A healthy thyroid plays a key role in overall health, producing hormones that regulate metabolism and affect every part of the body. Dr. Andrew Weil offers advice for thyroid health with tips on medicine, diet and alternative approaches.
Thyroid diseases affect more than 20 million Americans, according to the American Thyroid Association. These include a variety of conditions caused by the thyroid producing too much or too little thyroid hormone, which can cause a wide range of symptoms such as weight changes, depression, anxiety, hair loss, dry skin, fatigue and vision problems.
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For hypothyroidism, when the thyroid produces too little hormone, Weil has recommended the synthetic drug Thyroloar, which provides a mix of T3 (triiodothyronine) and T4 (thyroxine) hormones similar to the natural mixture produced by the thyroid, according to his website.
In addition, he recommends an anti-inflammatory diet, regular exercise and relaxation techniques and avoiding excessive amounts of goitrogens such as cabbage, broccoli, cauliflower, turnips, peanuts and soybeans, which can interfere with the thyroid.
Take thyroid medicines on an empty stomach for best absorption and to avoid interactions.
Those experiencing hypothyroidism also should avoid iodine supplements, Dr. Weil said in another post on his website. Alternative therapies such as hypnosis, psychotherapy, and guided imagery therapy also may easy symptoms, which sometimes coincide with emotional ups and downs.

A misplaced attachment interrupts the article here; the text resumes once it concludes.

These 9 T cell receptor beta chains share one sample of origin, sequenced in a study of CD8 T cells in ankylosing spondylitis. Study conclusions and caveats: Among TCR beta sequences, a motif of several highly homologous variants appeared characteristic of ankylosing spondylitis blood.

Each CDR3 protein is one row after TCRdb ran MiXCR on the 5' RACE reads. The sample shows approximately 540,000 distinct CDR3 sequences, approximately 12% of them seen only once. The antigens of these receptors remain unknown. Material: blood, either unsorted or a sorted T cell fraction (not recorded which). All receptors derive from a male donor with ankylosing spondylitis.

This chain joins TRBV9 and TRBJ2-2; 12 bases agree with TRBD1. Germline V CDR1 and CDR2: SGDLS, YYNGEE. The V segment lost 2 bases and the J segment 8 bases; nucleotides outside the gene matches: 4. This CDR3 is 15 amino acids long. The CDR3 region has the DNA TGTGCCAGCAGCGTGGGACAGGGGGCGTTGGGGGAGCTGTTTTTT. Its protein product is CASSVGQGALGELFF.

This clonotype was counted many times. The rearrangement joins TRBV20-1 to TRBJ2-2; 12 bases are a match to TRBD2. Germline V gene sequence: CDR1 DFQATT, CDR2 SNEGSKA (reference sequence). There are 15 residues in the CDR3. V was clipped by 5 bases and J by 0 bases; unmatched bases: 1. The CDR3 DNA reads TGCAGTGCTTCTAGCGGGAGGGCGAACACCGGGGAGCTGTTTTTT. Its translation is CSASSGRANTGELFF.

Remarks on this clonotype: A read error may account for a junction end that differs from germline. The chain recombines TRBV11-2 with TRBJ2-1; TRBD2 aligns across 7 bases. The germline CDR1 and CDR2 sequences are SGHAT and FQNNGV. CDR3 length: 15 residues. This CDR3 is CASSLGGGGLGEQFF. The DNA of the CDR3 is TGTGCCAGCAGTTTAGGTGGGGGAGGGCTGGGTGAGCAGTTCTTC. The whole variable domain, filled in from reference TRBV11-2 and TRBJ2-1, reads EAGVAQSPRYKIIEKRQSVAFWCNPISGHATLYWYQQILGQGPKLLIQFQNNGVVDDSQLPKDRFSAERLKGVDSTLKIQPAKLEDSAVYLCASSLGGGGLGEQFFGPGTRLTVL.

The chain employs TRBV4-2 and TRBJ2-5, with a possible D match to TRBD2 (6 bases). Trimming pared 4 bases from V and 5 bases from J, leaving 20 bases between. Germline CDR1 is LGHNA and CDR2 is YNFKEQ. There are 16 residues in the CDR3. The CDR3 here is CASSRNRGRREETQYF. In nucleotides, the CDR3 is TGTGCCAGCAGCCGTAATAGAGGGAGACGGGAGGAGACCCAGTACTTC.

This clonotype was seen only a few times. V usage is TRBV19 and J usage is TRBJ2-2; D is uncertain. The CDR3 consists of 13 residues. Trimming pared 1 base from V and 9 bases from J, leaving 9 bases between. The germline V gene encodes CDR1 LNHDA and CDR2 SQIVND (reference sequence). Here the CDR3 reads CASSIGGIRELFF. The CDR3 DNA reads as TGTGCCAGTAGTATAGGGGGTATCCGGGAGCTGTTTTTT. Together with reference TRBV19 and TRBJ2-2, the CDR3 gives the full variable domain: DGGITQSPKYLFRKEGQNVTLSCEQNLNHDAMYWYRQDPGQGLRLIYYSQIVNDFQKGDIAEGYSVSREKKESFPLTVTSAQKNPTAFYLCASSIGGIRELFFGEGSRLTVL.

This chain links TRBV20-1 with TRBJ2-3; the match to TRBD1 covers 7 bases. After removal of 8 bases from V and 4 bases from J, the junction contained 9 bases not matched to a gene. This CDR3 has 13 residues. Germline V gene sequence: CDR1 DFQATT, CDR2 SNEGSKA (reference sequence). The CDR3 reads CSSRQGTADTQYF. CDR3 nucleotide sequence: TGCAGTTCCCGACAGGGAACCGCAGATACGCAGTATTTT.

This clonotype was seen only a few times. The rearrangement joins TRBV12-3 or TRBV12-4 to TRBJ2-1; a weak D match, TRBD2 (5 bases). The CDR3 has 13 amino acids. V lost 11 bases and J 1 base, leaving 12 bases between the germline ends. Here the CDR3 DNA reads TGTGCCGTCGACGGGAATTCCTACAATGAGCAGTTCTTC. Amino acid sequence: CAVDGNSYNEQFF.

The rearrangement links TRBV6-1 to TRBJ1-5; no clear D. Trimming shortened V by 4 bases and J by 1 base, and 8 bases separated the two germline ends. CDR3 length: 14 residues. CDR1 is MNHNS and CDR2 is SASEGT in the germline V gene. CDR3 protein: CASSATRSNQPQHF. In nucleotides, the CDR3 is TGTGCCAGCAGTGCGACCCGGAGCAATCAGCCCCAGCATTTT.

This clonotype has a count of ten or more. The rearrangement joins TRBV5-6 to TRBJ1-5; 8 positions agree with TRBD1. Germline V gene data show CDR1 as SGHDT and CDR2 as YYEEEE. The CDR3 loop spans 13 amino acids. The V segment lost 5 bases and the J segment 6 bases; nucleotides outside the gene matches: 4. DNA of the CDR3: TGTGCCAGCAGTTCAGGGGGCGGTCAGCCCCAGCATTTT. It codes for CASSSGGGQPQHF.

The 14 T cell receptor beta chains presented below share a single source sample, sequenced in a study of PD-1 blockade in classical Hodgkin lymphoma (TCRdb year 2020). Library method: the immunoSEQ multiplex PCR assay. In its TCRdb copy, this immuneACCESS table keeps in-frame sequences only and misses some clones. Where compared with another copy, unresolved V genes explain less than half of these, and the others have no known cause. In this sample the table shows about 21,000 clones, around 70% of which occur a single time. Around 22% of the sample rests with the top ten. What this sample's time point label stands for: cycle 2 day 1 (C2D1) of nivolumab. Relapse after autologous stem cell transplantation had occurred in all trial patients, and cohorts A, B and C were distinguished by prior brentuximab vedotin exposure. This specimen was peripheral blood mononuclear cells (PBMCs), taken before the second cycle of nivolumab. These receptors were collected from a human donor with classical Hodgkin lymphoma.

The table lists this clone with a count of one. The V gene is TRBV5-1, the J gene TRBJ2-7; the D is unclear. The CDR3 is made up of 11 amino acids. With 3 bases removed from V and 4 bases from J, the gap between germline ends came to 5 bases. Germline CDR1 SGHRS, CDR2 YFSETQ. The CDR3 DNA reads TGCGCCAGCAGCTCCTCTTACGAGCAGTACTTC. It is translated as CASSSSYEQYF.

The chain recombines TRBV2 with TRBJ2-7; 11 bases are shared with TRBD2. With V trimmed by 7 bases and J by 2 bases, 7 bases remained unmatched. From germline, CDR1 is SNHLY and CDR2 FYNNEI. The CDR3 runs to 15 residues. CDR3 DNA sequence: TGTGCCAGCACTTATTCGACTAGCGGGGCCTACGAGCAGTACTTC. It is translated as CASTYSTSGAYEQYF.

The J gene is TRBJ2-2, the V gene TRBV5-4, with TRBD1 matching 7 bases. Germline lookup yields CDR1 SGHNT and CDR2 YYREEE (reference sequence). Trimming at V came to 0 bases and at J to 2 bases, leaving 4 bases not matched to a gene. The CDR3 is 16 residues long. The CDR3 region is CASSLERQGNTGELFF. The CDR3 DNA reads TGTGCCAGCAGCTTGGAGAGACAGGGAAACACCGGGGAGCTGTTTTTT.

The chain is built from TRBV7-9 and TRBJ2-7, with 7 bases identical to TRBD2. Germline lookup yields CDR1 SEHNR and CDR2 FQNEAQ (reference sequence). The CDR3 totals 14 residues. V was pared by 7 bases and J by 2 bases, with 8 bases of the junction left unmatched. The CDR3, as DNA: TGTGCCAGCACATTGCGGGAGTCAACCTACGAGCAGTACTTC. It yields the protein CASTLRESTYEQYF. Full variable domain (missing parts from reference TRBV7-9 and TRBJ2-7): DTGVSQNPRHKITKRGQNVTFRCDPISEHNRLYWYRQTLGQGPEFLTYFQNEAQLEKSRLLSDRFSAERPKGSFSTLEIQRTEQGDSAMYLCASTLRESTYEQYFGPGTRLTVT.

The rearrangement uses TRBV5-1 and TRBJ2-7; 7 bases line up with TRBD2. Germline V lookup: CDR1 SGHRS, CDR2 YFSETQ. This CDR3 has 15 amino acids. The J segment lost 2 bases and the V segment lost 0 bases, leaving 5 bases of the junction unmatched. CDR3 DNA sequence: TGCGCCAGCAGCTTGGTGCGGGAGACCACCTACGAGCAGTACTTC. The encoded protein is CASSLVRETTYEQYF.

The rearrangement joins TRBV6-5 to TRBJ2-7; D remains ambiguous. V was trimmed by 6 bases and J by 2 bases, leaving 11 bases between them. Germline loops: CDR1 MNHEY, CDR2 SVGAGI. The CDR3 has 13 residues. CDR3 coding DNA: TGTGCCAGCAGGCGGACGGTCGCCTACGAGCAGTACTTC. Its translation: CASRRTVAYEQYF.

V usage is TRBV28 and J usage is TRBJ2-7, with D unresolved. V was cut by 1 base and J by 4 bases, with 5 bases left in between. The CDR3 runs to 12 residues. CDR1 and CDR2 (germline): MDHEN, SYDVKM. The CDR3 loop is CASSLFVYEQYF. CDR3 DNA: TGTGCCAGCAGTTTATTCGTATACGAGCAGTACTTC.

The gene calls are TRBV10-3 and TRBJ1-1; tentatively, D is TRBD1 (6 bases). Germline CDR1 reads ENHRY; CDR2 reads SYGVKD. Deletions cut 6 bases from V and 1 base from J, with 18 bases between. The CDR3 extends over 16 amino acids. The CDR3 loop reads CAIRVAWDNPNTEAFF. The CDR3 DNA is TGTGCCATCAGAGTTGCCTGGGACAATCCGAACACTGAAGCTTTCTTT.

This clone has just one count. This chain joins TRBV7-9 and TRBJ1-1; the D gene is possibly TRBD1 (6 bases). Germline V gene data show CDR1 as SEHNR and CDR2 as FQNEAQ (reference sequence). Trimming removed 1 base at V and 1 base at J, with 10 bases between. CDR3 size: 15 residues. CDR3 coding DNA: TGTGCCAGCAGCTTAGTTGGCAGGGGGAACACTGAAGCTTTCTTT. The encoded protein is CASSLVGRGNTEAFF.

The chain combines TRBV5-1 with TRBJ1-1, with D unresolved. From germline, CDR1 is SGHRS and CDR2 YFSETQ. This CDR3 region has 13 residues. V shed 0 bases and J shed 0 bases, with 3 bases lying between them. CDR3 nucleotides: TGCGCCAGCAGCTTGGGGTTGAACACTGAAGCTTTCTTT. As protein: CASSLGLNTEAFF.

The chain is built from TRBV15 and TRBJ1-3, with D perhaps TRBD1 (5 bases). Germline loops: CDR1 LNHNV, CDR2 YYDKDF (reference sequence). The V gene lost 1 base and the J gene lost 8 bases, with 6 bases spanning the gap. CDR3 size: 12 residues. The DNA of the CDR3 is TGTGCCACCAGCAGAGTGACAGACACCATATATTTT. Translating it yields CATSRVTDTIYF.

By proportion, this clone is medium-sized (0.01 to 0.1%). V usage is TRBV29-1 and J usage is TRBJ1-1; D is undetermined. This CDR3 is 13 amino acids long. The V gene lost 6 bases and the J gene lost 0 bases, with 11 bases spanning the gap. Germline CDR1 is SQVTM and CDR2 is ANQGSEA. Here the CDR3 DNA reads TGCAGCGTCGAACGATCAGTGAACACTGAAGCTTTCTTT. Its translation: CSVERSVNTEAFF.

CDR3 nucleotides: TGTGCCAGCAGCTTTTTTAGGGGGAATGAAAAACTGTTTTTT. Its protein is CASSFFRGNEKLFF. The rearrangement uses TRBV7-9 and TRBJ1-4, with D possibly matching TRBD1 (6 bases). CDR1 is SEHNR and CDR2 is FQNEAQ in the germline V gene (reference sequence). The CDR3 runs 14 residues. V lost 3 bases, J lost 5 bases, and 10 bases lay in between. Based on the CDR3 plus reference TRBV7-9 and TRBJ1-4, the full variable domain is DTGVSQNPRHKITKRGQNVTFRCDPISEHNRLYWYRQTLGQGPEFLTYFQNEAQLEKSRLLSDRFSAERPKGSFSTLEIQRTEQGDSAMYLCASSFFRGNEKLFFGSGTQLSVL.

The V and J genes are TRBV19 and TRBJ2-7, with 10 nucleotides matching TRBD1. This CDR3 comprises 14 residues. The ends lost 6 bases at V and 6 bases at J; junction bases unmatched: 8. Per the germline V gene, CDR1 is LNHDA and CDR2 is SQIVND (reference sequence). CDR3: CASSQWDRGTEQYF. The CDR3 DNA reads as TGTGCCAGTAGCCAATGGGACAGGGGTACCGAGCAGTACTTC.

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When it comes to thyroid supplements, Weil urges caution. Some over-the-counter products include T4 and/or T3 hormones and could push people above the ideal amount of these hormones, resulting in negative symptoms such an insomnia, anxiety and mood changes.
Some thyroid supplements also include iodine, which can be harmful in excess, Weil said. Those with glandular extracts from cows carry potential risks such as Creuzfeldt-Jakob disease.
Weil urges people to consult with a physician, who can monitor hormone levels and prescribe medicine at appropriate doses to keep the thyroid on track.
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This article is for information only and is not intended as medical advice. Talk with your doctor about your specific health and medical needs.